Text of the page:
Hamnet by Maggie O’Farrell has been named Waterstones’ Book of the Year 2020, claiming victory over the shortlist by “an overwhelming majority”.
The book, already the winner of the Women’s Prize for Fiction 2020, and the Reader’s Choice winner at this year’s BAMB Awards, shines a light on the short life of Shakespeare’s son and is published by Tinder Press. It was selected by Waterstones’ booksellers as the title they have most enjoyed recommending to customers over the course of the year, winning by a substantial margin according to the retailer.
“I’m over the moon that Hamnet has been chosen as Waterstones’ Book of the Year,” said O’Farrell. “It is one of my favourite awards and I make a point of reading the winning book each year. It’s a huge honour to be added to this list, especially as I know that the award is nominated by those most discerning of readers: booksellers. Without their expert guidance and knowledge, my reading shelves would be much the poorer. This year has been a strange and challenging year for all of us: what better time to listen to the narratives of others and lose ourselves in a book?”
Waterstones praised Hamnet‘s celebration of how family, community, nature and art can offer hope through the darkest of times, calling this “an especially prescient message for this turbulent year”. Callie Limb of Waterstones Burton on Trent described it “heart-wrenching, beautiful and deft in phrase” and Alex McQueen of Waterstones Islington said Hamnet was “simply the best book I’ve read this year. Timely, poetic and with an almost filmic ability to morph between perspective and scene”. Will Rycroft, of Waterstones E-commerce, added that the book is “a brilliant novel of character, humanity and love at exactly the time when we need all of those things”.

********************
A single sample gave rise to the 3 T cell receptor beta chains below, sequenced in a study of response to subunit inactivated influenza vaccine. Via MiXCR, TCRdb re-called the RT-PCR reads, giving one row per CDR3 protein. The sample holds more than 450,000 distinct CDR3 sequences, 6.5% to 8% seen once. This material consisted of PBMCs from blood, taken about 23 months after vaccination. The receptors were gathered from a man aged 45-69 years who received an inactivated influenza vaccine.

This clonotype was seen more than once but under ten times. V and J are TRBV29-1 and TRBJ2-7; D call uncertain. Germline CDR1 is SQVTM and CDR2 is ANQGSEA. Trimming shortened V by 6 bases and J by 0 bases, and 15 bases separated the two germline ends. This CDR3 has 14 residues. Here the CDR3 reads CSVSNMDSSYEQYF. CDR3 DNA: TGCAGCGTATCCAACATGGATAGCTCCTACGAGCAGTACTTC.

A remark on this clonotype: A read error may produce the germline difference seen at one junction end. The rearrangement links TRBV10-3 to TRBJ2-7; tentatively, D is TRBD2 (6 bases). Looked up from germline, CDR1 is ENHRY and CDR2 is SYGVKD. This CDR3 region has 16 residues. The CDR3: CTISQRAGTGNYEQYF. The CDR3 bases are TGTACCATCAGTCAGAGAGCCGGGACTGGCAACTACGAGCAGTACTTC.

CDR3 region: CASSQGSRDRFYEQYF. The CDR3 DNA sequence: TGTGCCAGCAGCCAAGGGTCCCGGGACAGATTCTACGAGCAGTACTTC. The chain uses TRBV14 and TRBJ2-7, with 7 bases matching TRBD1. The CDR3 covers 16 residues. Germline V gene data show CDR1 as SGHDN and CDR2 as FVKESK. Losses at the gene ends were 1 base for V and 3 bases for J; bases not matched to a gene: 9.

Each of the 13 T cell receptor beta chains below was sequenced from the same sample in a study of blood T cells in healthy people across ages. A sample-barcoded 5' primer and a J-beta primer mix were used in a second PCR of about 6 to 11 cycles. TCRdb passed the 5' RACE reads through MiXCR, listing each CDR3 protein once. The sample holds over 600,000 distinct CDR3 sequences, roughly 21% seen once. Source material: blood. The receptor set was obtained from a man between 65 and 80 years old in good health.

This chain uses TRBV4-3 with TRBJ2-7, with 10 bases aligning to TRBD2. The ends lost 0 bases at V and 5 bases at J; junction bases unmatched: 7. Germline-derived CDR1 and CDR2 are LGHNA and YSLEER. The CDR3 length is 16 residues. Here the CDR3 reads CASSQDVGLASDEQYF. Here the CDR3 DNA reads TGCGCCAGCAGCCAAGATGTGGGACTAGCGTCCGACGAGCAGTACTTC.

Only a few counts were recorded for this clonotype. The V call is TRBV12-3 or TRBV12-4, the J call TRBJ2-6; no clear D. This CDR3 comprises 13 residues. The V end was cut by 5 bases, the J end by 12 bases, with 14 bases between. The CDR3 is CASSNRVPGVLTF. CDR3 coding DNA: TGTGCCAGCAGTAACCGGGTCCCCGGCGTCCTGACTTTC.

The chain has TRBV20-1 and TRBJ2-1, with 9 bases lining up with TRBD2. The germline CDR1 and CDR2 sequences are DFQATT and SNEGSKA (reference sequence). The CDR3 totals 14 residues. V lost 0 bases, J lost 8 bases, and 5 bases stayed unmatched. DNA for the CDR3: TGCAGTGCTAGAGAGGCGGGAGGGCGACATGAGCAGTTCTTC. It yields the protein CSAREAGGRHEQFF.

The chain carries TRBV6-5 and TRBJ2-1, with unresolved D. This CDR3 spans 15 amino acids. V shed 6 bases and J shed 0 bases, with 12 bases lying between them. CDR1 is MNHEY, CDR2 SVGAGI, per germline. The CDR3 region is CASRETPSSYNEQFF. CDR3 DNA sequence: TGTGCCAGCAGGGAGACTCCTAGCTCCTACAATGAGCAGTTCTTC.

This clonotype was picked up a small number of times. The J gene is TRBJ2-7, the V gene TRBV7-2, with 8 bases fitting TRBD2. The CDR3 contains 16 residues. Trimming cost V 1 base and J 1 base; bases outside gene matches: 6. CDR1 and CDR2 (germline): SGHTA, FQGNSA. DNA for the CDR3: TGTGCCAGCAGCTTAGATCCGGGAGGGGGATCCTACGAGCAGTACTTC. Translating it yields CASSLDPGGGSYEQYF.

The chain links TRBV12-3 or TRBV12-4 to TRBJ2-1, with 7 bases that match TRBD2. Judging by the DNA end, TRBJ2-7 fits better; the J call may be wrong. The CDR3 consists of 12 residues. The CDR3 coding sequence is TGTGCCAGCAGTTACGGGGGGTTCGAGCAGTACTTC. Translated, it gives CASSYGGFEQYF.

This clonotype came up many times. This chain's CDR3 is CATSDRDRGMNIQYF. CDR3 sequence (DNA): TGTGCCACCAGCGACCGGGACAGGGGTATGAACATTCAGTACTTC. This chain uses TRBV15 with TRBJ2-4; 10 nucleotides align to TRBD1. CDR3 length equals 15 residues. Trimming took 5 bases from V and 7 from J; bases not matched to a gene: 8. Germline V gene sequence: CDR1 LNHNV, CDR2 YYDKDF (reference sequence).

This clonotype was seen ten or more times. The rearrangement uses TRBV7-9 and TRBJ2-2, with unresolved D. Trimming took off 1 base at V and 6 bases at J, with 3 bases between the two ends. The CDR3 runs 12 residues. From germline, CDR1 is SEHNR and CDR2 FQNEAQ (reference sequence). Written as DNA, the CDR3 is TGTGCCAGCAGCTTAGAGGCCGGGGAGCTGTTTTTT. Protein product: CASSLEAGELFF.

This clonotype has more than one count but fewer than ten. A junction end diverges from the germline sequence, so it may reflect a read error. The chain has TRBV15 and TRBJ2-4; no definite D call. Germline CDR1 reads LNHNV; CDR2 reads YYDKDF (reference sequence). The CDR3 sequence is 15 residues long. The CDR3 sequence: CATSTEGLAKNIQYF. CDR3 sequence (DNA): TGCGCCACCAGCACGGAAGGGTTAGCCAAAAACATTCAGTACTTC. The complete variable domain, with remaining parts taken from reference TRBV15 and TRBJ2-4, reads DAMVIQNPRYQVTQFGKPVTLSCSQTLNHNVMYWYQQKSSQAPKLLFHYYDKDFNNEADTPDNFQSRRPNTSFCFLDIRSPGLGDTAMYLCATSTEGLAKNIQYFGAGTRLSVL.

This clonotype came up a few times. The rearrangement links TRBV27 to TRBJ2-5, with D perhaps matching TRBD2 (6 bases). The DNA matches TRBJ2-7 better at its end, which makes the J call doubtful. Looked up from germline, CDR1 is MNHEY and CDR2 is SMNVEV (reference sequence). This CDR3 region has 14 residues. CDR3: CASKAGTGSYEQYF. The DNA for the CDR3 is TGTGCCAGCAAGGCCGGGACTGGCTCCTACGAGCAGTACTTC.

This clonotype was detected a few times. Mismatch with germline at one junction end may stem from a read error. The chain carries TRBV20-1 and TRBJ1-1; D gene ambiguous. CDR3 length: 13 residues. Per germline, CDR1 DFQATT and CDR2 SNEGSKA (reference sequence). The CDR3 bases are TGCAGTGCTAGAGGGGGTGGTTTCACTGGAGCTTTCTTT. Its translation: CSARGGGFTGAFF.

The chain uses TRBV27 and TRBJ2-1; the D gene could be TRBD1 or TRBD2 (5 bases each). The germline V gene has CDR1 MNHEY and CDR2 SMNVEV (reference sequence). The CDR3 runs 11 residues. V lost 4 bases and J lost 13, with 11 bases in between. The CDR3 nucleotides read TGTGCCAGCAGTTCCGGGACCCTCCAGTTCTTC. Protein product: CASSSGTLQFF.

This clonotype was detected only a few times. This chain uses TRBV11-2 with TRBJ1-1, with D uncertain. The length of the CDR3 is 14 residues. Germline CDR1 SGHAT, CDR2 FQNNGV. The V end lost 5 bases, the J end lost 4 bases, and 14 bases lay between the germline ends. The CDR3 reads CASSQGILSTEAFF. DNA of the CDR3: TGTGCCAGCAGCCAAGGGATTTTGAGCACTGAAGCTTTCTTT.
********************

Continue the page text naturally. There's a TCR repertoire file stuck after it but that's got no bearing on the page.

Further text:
Bea Carvalho, Waterstones’ Fiction Buyer, said Hamnet was “the clear standout title” for its booksellers, further praising it as “a masterwork”.
“We have been hugely impressed by the abundance of brilliant books published this year and, for our booksellers, Hamnet is the clear standout title: a work of immense style and emotional heft which will surely go on to be a future classic,” she said. “Maggie O’Farrell’s novel is a literary treat which offers texture to the history of our most famous playwright, a portrait of parenthood’s dazzling highs and devastating lows, and a testament to the enduring power of the human spirit: this wonderful novel truly has something for readers of all tastes. It is a masterwork by an author at the height of her power, and we’re delighted to share it with many more of our customers as our Book of the Year.”
Other books that had been shortlisted were Brit Bennett’s The Vanishing Half; Bolu Babalola’s Love in Colour; Craig Brown’s One Two Three Four: The Beatles in Time; Naoise Dolan’s Exciting Times; Gavin Francis’ Island Dreams; Michiko Kakutani’s Ex Libris; Dara McAnulty’s Diary of a Young Naturalist; David Olusoga’s Black and British: A Short, Essential History; Katherine Rundell’s The Book of Hopes; Philippe Sands’ The Ratline; and Tiger, Tiger, Burning Bright! An Animal Poem for Every Day of the Year from Britta Teckentrup and Fiona Waters.
Waterstones will now be offering an exclusive edition of Hamnet, featuring a red cloth-effect, gold-foiled jacket, a red ribbon marker and top and tail bands, bespoke endpapers and exclusive material written by the author. As Book of the Year, it will receive the “full and committed backing” of Waterstones shops and booksellers across the UK, as well as support online and through its loyalty card programme, Waterstones Plus, which reaches almost a million readers.
Last year’s winner was The Boy, the Mole, the Fox and the Horse by Charlie Mackesy (Ebury), and according to Waterstones it benefited by seeing a sales boost of almost 400% after the announcement, going on to become Waterstones’ bestselling Book of the Year to date.